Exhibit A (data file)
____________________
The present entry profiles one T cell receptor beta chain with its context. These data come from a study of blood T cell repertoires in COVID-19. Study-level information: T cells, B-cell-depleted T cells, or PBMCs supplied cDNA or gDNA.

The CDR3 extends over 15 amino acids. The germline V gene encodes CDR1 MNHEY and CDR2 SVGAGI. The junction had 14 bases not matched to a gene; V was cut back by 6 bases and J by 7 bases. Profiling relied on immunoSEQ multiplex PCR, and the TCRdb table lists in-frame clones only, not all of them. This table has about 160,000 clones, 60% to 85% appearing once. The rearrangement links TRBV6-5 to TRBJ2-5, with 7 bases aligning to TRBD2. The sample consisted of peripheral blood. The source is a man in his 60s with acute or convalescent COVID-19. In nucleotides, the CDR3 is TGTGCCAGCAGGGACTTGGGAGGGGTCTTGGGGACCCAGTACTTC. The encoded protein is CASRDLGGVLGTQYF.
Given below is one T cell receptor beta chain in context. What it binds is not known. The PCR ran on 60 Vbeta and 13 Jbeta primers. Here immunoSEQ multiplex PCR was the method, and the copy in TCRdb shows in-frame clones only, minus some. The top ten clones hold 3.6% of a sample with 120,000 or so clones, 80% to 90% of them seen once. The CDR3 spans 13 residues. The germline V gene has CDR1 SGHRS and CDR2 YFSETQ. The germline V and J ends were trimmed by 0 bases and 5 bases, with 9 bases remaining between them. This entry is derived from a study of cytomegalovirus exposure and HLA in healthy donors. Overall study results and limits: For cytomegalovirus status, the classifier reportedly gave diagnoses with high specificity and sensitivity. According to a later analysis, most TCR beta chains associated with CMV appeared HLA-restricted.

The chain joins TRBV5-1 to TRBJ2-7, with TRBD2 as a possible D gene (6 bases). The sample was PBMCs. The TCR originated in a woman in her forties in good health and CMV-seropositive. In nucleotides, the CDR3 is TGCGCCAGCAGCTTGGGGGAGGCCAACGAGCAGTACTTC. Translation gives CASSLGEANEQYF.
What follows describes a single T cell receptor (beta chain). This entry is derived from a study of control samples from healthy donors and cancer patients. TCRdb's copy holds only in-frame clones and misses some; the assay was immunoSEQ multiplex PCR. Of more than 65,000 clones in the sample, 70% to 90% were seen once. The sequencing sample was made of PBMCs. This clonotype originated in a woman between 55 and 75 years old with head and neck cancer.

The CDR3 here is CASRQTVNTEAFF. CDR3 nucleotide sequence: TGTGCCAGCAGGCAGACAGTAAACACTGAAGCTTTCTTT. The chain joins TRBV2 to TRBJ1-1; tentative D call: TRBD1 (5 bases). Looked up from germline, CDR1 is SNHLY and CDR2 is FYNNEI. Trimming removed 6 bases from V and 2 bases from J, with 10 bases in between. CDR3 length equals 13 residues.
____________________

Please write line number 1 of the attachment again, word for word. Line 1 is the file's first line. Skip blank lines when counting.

The present entry profiles one T cell receptor beta chain with its context. These data come from a study of blood T cell repertoires in COVID-19. Study-level information: T cells, B-cell-depleted T cells, or PBMCs supplied cDNA or gDNA.